Follow Up Reviews - How can they be better?

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Follow Up Reviews - How can they be better?

LicentiouslyYours LicentiouslyYours
Did you know that a follow-up review isn't required?

I mention this because lots of people do them, but few put much in the way of new or additional useful information in their follow-ups.

Once you put the follow-up out there, useful or not, it becomes a part of your whole review and if you've not added to the usefulness of your existing review, people will vote with this in mind.

We can all go back and edit the body of our reviews to include information we may have forgotten and if you are reviewing a product that you've had for a year, including information on how you feel about the product today in the body of your review is appropriate.

Why bring this up? Because a follow-up review isn't going to automatically benefit you as a contributor just because you submitted it. The quality of information is judged just as your original review is and your ranking can go up or down, depending on the usefulness of the information included.

In my opinion, a follow-up review should be done when you have new information that was not available to you at the time you wrote the review. Say, for example, you write a review and a week later your toy breaks or a month later you find yourself using the toy every day when at first you didn't care for it.

I, for one, would like to see more useful information included in follow-ups and more thought given to what might be included. If the only thing you can think of to say in a follow-up is that you still hate a toy and tossed it out 2 months ago, immediately after completing the original review then don't do a follow-up.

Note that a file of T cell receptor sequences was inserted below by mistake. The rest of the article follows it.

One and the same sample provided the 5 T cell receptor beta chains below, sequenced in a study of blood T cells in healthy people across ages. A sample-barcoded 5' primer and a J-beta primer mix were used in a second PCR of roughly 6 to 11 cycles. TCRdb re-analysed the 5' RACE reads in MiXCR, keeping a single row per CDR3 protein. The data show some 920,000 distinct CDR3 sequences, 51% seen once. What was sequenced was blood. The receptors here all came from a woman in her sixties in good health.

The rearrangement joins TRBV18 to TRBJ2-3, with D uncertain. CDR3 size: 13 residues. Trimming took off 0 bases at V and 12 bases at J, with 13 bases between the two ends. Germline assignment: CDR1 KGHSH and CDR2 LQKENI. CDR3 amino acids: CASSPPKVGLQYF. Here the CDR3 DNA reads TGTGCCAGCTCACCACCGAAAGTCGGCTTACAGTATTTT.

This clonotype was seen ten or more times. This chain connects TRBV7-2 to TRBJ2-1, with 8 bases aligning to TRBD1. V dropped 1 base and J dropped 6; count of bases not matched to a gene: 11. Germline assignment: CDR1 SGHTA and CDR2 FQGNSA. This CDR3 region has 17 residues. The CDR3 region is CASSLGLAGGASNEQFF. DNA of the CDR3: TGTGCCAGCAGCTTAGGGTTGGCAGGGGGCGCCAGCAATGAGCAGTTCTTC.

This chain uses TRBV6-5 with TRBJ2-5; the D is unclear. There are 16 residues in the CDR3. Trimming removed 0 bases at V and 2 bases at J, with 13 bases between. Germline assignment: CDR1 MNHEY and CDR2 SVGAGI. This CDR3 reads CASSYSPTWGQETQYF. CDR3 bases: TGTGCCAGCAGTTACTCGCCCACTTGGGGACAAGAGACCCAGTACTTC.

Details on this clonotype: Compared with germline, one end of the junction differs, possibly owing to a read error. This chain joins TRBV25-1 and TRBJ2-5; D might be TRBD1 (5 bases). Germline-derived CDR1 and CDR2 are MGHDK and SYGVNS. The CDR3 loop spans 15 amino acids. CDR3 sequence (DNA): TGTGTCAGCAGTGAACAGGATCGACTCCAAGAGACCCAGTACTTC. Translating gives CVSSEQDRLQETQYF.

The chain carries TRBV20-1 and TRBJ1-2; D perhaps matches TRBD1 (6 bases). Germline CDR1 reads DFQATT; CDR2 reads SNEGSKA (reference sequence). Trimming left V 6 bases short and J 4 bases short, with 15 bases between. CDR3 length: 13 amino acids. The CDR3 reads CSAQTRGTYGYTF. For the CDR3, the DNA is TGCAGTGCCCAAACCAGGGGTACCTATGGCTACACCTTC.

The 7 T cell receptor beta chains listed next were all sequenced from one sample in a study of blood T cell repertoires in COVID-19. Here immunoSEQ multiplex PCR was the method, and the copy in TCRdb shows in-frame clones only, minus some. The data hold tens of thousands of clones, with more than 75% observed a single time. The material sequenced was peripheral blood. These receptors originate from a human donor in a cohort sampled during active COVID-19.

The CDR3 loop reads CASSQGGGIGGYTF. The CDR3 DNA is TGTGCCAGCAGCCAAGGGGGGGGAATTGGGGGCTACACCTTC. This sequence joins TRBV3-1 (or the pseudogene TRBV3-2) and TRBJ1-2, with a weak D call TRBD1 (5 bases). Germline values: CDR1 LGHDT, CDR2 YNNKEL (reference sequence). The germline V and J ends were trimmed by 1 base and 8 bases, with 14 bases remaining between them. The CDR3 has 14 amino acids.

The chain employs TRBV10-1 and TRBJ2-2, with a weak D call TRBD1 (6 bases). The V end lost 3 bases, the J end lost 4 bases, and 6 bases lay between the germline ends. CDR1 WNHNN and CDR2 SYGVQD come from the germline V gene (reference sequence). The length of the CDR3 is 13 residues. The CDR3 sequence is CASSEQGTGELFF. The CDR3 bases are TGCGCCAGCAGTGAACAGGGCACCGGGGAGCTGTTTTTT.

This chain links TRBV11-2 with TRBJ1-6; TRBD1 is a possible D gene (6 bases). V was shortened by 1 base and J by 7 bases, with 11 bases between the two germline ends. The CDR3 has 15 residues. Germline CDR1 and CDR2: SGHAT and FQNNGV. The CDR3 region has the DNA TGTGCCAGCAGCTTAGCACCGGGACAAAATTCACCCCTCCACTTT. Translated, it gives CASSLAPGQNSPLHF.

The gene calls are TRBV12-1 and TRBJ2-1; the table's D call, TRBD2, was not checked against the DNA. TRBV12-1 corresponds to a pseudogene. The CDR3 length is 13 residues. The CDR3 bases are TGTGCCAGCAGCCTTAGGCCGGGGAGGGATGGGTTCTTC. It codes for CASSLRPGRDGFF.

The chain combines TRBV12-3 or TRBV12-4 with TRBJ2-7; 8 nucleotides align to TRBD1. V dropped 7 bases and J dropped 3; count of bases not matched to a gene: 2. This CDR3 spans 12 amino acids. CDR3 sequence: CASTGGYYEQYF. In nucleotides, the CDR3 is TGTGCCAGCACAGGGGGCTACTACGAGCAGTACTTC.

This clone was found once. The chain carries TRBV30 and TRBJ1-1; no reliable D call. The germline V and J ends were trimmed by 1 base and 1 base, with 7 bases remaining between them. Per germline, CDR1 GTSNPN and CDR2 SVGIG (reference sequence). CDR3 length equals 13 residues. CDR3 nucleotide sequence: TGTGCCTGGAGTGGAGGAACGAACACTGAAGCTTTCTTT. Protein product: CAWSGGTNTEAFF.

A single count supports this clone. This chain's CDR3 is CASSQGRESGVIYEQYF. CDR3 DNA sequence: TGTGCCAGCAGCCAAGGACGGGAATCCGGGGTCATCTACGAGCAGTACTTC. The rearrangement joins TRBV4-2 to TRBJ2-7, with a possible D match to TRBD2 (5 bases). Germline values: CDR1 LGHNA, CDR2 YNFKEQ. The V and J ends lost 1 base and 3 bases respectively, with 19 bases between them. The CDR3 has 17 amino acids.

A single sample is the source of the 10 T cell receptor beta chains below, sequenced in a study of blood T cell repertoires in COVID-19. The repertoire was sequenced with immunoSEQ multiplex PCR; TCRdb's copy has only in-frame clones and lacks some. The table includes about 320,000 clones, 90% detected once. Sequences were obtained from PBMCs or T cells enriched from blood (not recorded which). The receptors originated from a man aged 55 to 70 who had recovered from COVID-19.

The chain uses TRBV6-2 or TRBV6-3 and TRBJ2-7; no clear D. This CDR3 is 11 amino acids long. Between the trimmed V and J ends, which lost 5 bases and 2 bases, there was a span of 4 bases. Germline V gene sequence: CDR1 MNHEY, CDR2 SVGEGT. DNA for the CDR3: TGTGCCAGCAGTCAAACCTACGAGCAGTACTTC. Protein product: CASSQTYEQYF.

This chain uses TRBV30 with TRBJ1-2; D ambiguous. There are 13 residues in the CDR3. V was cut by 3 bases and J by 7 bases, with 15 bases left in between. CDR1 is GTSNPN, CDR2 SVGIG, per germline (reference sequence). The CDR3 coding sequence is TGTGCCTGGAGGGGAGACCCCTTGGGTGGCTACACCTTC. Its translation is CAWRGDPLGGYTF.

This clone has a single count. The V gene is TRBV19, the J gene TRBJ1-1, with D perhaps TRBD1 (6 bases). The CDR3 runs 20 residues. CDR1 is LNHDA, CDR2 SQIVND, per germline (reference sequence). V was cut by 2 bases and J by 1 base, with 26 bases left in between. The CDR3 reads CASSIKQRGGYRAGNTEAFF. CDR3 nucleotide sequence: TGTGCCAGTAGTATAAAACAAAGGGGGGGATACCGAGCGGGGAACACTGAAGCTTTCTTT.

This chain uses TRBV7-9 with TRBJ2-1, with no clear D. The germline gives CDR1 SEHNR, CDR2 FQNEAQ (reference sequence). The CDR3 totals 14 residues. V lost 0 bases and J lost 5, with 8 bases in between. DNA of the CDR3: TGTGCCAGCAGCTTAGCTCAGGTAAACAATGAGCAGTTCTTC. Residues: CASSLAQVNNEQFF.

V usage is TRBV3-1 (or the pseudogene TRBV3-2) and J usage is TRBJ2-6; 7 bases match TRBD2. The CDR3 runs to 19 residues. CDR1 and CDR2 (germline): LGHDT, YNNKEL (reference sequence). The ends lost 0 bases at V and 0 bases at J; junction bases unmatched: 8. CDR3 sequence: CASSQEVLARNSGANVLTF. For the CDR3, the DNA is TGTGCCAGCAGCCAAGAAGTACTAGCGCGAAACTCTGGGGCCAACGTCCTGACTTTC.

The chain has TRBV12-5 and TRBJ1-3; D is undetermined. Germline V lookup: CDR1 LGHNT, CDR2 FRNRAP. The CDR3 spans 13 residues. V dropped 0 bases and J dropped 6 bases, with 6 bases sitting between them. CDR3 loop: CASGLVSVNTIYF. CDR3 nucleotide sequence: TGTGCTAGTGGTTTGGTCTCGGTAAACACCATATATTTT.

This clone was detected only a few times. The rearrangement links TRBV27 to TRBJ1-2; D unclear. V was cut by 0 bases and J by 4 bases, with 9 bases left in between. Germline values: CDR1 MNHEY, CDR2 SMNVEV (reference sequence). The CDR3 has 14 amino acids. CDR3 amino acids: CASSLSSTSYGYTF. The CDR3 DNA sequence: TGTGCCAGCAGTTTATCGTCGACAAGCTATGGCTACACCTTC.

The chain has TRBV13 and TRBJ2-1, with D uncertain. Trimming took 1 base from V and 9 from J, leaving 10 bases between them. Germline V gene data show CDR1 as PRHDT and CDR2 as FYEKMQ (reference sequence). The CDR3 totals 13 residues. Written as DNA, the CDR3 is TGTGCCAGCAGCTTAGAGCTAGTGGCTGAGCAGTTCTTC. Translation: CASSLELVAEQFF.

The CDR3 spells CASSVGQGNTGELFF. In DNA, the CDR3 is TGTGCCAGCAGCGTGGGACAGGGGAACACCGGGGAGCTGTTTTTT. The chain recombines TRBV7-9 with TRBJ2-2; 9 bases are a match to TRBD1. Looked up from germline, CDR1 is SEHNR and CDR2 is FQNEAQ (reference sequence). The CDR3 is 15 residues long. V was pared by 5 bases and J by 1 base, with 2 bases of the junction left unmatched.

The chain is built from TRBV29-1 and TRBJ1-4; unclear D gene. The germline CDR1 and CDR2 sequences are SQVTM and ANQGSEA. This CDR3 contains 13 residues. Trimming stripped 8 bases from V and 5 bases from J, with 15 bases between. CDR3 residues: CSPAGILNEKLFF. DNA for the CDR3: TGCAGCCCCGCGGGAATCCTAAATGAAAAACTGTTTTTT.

What are some of your thoughts about what makes a useful follow-up review?
01/19/2010
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El-Jaro El-Jaro
Quote:
Originally posted by LicentiouslyYours
Did you know that a follow-up review isn't required?

I mention this because lots of people do them, but few put much in the way of new or additional useful information in their follow-ups.

Once you put the follow-up out there, ...
I agree with you on the usefulness factor. If someone pops up two weeks later saying that it's awesome...that doesn't tell me much, just that your product still works...good.

I don't think a follow up review should even be available within 6 months of the original unless the toy breaks, gets lost inside somewhere, or is otherwise faulty.

Maybe if a follow up review is submitted, a new round of voting goes into effect or the old ranking resets with the new info.

Other than what's above, I've gotten the impression that follow ups are desired after 2 months; the system sets up reminders to do them. "I only do what the Computer tells me. I love the Computer".